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View Full Version : linkedin password hack - A different spin on the story



fatality_uk
June 7th, 2012, 10:08 PM
BEFORE USING THIS TOOL, CHANGE YOUR PASSWORD!

So anyway, I was looking at the coverage and got this link to allow you to check if your password has been hacked.

https://lastpass.com/linkedin/

Now thinking, what do people use as passwords? So I tried "ubuntu", that came up as hacked. Then tried "linkedin", also came up. Tried a few more raunchy combinations and some general things like "iwantanewjob", "sunglasses" and "imahacker".

Amazing what people will use to store thier personal data!

catlover2
June 7th, 2012, 10:19 PM
Wow, really, these are just pathetic...
All of these are compromised...

asdfjkl;
qwerty
ilovecats
1337
1234567890
whatsthat
101010
lightswitch

wilee-nilee
June 7th, 2012, 10:35 PM
Since the site was hacked it really does not matter how lame the passwords are really.

fatality_uk
June 7th, 2012, 10:51 PM
And one day the Sun will go supernova and life on this small rock will cease to exist, but coming back to the point! I am always amazed at how little care people put into password security and how many people re-use the same password for so many sites, leading to easy breaches of valuable personal data.

Smilax
June 8th, 2012, 12:03 AM
And one day the Sun will go supernova and life on this small rock will cease to exist, but coming back to the point! I am always amazed at how little care people put into password security and how many people re-use the same password for so many sites, leading to easy breaches of valuable personal data.


i do believe that our sun don't have sufficient mass to go supernova, rather, as a red giant to white dwarf route it shall follow.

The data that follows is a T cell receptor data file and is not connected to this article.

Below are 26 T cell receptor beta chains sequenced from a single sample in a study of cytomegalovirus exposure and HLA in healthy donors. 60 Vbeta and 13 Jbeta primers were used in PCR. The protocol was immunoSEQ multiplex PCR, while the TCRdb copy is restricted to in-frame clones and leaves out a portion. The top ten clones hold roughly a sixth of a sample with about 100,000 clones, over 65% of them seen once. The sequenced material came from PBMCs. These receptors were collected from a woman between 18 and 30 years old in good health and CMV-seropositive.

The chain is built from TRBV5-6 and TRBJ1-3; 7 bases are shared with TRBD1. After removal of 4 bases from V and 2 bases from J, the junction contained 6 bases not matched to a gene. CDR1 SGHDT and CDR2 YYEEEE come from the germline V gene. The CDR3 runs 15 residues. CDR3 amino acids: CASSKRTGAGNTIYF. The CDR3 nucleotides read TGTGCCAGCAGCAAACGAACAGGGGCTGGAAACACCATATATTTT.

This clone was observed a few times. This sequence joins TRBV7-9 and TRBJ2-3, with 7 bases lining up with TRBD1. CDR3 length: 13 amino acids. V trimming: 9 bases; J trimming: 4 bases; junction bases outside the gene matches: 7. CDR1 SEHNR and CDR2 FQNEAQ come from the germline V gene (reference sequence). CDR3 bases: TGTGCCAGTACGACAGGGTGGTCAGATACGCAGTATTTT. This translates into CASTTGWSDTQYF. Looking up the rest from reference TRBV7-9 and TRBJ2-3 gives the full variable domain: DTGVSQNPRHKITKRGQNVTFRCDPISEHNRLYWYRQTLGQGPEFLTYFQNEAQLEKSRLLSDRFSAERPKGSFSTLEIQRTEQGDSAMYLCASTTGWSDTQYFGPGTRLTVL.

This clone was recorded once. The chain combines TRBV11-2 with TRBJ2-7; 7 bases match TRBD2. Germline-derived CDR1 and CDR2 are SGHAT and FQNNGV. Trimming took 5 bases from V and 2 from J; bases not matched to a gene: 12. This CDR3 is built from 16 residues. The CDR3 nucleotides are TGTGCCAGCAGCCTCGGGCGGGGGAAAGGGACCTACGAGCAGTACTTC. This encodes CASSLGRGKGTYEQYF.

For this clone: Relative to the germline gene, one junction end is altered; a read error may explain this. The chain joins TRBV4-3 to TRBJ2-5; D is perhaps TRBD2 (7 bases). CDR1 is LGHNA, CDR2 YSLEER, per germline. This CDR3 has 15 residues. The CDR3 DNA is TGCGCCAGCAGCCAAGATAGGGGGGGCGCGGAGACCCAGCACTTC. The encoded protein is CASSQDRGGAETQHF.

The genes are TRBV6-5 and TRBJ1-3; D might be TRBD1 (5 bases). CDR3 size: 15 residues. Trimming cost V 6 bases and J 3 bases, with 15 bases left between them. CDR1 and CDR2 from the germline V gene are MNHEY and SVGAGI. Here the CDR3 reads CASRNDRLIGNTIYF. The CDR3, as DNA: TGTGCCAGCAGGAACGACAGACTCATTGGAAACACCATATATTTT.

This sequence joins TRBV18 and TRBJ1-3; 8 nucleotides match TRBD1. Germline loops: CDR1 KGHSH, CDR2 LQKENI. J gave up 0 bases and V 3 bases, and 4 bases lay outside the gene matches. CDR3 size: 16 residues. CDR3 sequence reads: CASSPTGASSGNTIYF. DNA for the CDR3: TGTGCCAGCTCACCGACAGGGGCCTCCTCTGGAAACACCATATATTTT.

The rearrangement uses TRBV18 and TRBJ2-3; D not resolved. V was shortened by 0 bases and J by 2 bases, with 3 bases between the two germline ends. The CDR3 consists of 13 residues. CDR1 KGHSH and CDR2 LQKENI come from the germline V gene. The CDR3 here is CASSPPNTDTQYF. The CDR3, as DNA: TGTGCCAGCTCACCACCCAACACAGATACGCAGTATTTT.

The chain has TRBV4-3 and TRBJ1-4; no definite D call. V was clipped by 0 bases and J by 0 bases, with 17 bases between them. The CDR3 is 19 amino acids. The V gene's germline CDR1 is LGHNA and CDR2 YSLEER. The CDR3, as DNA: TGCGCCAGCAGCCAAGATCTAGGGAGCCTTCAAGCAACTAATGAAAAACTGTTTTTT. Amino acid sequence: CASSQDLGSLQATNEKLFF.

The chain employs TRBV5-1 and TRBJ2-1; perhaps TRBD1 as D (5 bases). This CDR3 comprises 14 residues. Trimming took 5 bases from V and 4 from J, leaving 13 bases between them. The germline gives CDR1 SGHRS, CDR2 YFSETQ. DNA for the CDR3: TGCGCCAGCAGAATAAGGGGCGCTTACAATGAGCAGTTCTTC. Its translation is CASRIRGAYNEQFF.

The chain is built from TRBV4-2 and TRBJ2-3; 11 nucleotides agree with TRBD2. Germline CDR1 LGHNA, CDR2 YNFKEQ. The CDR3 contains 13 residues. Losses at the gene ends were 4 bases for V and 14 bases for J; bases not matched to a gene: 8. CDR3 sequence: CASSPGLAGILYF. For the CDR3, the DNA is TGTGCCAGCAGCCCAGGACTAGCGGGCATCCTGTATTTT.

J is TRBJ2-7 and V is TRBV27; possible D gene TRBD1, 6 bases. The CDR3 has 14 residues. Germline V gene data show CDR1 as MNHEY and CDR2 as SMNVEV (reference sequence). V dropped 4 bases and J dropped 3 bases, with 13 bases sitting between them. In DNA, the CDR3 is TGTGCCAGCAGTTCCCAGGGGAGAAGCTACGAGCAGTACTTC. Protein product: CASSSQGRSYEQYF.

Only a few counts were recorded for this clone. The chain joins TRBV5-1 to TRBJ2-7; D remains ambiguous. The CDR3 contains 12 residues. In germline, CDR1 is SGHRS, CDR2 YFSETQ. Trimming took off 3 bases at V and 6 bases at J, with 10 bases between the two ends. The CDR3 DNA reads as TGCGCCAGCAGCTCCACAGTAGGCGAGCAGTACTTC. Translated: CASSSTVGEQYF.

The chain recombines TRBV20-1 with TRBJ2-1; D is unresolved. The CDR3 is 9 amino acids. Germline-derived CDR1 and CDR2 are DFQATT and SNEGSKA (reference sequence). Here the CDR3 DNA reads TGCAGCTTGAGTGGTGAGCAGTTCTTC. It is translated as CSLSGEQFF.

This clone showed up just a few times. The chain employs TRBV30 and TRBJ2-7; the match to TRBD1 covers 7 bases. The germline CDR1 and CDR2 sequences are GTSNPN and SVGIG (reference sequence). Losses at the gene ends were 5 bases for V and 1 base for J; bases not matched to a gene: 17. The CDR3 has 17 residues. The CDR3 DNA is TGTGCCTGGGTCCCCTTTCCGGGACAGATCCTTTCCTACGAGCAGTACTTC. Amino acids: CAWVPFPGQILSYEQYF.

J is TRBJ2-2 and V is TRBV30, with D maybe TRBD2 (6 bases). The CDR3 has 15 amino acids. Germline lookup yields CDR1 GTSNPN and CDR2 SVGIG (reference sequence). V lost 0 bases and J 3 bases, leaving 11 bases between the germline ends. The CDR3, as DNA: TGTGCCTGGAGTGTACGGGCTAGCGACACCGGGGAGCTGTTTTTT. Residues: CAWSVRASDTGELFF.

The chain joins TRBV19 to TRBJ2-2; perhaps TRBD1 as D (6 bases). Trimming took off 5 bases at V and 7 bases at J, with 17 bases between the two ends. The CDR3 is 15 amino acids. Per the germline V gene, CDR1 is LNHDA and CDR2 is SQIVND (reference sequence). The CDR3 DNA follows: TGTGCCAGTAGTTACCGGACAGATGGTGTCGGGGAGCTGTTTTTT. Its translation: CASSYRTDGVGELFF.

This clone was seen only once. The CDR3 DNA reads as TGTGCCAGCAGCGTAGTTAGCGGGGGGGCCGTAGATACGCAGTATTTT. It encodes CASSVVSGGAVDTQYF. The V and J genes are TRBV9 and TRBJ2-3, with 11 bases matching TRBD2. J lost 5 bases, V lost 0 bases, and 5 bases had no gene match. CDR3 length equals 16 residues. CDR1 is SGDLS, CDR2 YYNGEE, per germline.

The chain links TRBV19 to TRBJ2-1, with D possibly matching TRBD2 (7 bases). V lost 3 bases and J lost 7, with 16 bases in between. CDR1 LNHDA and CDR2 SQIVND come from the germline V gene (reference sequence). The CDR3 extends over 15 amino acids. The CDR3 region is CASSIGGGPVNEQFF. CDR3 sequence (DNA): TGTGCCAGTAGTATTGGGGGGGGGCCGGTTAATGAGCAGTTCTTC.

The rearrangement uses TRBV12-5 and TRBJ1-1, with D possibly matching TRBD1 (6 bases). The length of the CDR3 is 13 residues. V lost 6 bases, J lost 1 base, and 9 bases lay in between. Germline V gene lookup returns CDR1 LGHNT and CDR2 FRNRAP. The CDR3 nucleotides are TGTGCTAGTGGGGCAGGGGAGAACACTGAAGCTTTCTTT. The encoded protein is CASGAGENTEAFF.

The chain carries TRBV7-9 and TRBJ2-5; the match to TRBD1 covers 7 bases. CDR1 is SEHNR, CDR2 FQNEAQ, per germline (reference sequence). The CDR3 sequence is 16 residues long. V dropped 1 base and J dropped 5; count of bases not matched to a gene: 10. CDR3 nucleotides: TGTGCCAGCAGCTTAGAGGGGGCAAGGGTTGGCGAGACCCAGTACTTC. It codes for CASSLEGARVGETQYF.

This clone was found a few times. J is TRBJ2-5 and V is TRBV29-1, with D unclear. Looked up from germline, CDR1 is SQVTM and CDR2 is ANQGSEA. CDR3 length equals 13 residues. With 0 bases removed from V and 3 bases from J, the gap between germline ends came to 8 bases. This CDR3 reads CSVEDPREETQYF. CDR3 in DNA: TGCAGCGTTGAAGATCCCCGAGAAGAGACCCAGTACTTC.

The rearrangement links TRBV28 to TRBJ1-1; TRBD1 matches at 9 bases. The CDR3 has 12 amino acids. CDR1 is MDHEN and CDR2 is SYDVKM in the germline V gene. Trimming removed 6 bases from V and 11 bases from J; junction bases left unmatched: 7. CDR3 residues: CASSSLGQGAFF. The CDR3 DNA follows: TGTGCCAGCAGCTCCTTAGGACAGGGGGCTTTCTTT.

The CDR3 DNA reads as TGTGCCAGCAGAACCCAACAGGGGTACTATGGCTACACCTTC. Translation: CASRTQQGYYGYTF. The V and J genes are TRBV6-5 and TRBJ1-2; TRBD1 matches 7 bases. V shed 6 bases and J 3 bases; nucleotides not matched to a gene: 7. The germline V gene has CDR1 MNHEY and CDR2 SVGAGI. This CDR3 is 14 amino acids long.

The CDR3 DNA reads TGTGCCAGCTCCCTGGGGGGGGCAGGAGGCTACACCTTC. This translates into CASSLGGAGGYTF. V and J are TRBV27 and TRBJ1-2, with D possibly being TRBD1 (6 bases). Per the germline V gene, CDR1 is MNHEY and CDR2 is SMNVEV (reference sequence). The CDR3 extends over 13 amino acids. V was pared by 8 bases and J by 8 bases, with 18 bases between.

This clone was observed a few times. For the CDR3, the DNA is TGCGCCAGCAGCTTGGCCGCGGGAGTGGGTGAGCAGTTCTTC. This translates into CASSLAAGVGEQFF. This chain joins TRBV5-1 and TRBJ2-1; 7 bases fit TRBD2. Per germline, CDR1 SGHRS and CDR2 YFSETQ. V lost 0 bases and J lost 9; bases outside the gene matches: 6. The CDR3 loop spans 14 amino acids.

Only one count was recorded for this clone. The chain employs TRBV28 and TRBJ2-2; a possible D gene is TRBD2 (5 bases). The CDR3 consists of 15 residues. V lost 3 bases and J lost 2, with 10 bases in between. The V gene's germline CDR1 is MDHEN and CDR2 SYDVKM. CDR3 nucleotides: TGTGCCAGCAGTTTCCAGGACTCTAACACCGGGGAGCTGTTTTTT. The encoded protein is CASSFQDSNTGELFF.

however, life on earth is indeed doomed.

scouser73
June 8th, 2012, 12:10 AM
Originally Posted by fatality_uk I am always amazed at how little care people put into password security and how many people re-use the same password for so many sites, leading to easy breaches of valuable personal data.

People do need to be proactive with their online security, but also the companies storing usernames & passwords should also be accountable for their lax security measures.

CharlesA
June 8th, 2012, 03:11 AM
Awww I thought "thedoc" was a good one too...

Smilax
June 8th, 2012, 01:42 PM
Now ya'll have a nice day. O:)

why thank you.....


shuffles of to buy shares in spaceX

VTPoet
June 8th, 2012, 09:52 PM
DAMN!!! So buying FaceBook shares as a really long term investment was probably a bad idea :)

Meh. But the only way you're going to get back your initial investment is to wait a billion years. ;)

patrickceg
June 9th, 2012, 05:32 AM
...a part of me wishes one of the doomsday scenarios occurs so people re-prioritize their lives so maintaining little "social networks" is the least of their concerns, but anyway...